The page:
And Now for Something Completely Different: Inside the Box
by Robert Hyfler
In order to think outside of the box you must first have a box to start from. The history of both scientific innovation and social innovation is the history of women and men who built on the progress of the past and took bold steps, at times incremental, at times radical, but always strategically developmental. Existing ideas and processes were challenged, re-cooked, reconfigured. Almost nothing, perhaps nothing occurs de novo. Over the centuries Jewish thought and action was always based on standing on the shoulders of others and integrating the old with the insights of a new and changing world. It is an historical truism – proven time and again.
As an example, fast forward to our times and examine that model of models, the most successful entrepreneurial endeavor of the Jewish social sector of the last decade – Birthright israel.
Birthright israel from its inception was championed by a visionary few but programmatically built on the work of many, mostly Jewish Federations and establishment organizations. With essential, but relatively modest seed funding from the Bronfman Foundation and others, early 90’s pilot projects in West Palm Beach, Washington D.C. and NY upgraded and raised the visibility of teen (H.S. age) Israel experience programs. Many of the innovations of those endeavors carried over into Birthright israel – pre and post programming, mega events, a market place of vendors and trip options. These initiatives themselves stood on the shoulder of older creatively funded “Passport to Israel” programs developed in Cleveland and elsewhere. The major breakthrough innovations of Birthright israel were national branding, the shorter trip, the free price tag and the focus on an older age cohort of 18-26 year olds. Similar case histories and synergies can be uncovered in such areas as synagogue renewal, venture philanthropy, Jewish camping, teen tzedakah programs and certainly day schools.
So let us return to the black box of our existing communities and realities and suggest five arenas having long and noble traditions but each ripe for learning, change and innovation.
1. Boomer Philanthropy
Philanthropy is not particularly the pursuit of the young. Chronological age and philanthropic age are often two distinct things and the concentration of disposable wealth is not always in the hands of the young (or the male). The recent great recession has taken its psychic as well as economic toll on the boomer generation. Those who have passed through this tunnel financially whole have often reevaluated their values and sense of meaning. There is a wealth of empathy, insight, talent and purpose to be mined. And the actuaries tell us they will be around for another generation plus.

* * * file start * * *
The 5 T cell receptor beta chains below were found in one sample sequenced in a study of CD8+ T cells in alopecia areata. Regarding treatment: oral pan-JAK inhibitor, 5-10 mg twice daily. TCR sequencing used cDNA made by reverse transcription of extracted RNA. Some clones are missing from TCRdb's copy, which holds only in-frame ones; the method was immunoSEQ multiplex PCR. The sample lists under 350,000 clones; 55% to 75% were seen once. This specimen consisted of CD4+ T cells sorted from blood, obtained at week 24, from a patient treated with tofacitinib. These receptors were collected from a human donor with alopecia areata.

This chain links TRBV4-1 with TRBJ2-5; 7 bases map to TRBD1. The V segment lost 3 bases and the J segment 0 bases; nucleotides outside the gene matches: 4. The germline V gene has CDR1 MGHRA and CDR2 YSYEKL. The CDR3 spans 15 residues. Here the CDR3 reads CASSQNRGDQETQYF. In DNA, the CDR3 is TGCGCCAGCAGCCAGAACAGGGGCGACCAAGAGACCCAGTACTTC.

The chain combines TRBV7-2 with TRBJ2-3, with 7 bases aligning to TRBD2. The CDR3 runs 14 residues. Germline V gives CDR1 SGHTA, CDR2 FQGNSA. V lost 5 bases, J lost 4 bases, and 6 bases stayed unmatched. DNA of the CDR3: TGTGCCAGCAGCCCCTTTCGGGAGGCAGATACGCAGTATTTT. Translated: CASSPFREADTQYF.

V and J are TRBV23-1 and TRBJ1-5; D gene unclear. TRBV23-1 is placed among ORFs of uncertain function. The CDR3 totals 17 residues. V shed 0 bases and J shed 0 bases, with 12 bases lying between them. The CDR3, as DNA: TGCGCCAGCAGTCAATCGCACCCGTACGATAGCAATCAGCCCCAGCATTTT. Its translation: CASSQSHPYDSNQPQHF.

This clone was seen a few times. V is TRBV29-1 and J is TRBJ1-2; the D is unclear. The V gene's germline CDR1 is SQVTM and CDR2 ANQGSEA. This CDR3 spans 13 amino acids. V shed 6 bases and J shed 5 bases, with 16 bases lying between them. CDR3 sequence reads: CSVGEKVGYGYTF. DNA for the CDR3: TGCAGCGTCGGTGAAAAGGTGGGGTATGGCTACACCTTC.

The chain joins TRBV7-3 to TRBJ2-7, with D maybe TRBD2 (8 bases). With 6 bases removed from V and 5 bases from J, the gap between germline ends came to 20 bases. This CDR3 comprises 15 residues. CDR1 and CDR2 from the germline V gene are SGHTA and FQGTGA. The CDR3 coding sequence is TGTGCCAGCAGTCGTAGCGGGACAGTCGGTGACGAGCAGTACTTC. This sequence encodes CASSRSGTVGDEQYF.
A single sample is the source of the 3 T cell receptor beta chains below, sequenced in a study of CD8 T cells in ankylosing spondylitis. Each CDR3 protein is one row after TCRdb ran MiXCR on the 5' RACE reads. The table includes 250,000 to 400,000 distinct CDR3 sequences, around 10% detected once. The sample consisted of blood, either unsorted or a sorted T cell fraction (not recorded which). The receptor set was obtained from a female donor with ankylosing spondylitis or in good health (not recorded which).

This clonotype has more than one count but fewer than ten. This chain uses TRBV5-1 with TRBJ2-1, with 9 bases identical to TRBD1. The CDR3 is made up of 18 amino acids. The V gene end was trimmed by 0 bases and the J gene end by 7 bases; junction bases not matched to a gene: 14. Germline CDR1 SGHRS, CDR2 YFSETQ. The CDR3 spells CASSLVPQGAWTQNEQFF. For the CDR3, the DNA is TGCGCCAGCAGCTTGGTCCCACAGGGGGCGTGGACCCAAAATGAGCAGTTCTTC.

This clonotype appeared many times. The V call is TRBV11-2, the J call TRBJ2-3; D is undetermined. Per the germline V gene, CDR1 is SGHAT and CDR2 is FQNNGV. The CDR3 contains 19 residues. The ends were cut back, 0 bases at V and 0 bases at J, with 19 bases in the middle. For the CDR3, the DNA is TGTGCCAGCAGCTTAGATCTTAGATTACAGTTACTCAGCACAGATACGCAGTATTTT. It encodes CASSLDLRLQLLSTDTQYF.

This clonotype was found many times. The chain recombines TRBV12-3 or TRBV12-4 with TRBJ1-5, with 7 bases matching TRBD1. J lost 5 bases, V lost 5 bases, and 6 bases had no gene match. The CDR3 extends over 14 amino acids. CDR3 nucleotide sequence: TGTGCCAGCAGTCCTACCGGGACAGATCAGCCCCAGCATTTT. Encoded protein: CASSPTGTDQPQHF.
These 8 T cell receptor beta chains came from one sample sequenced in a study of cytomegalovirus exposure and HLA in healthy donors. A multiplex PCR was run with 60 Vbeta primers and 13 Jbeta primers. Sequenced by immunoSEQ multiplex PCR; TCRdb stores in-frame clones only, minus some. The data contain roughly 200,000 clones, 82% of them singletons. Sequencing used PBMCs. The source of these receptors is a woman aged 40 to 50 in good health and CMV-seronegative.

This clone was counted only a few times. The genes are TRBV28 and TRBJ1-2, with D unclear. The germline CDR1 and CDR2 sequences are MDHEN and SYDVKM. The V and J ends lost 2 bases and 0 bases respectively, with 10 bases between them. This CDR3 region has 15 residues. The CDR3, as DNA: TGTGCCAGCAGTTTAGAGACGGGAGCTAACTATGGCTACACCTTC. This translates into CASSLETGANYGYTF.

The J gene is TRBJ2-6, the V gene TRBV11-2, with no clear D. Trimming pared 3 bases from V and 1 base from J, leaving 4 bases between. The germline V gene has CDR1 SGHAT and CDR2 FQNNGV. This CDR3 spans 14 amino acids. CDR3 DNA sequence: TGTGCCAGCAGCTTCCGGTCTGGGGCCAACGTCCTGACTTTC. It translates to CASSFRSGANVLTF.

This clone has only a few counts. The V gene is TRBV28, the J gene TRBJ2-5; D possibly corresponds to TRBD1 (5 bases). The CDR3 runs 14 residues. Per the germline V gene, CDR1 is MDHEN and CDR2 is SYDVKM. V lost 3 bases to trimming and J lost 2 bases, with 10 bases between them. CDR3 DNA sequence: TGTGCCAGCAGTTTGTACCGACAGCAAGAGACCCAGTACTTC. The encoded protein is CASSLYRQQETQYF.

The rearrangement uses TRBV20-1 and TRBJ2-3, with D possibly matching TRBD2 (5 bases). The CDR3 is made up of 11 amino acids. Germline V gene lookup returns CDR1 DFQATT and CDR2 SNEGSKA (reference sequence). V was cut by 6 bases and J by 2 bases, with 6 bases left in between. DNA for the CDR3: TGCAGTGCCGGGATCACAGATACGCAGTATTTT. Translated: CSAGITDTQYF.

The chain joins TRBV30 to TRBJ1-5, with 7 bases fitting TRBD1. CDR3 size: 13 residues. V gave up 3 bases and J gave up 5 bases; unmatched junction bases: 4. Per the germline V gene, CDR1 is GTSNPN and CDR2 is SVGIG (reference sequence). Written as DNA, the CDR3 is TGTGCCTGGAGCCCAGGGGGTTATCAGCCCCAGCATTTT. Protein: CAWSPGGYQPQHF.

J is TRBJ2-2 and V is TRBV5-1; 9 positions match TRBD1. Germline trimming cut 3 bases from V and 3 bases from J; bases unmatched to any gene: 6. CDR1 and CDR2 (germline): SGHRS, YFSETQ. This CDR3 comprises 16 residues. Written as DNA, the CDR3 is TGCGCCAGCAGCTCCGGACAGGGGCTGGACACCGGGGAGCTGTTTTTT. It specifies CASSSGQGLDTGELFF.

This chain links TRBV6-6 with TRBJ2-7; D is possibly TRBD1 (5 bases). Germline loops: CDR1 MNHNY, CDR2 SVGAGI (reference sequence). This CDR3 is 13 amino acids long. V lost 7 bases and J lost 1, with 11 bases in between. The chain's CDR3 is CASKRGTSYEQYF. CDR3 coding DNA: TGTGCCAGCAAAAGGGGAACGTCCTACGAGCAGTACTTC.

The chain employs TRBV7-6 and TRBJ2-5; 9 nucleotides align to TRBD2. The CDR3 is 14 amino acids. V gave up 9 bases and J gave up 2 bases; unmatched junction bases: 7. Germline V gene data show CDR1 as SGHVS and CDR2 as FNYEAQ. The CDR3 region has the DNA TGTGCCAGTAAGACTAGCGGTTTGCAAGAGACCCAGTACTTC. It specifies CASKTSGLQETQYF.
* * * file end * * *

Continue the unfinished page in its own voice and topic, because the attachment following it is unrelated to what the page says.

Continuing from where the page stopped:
2. Jewish Social Services
In Torah, tzedakah begins with connectedness and compassion and the responsibility to uplift those who have fallen on hard, lonely and difficult times. It is also, throughout the Diaspora and in Israel, the absolute most enduring engine of Jewish charitable giving. The agenda in this arena is not mundane nor is it finished. In Israel, the growing gap between rich and poor communities and populations is an existential threat to the cohesion of the state even as the economy attains first world status. In the Diaspora, recession, geographic mobility and the weakening of large extended Jewish family networks have left all of us in situational need of what our colleagues at UJA Federation of NY call the “warm embrace” of community. Their current Connect to Care program has, in eight short months, served over 13,000(!) individuals and their families dislocated financially, emotionally and professionally by the current recession.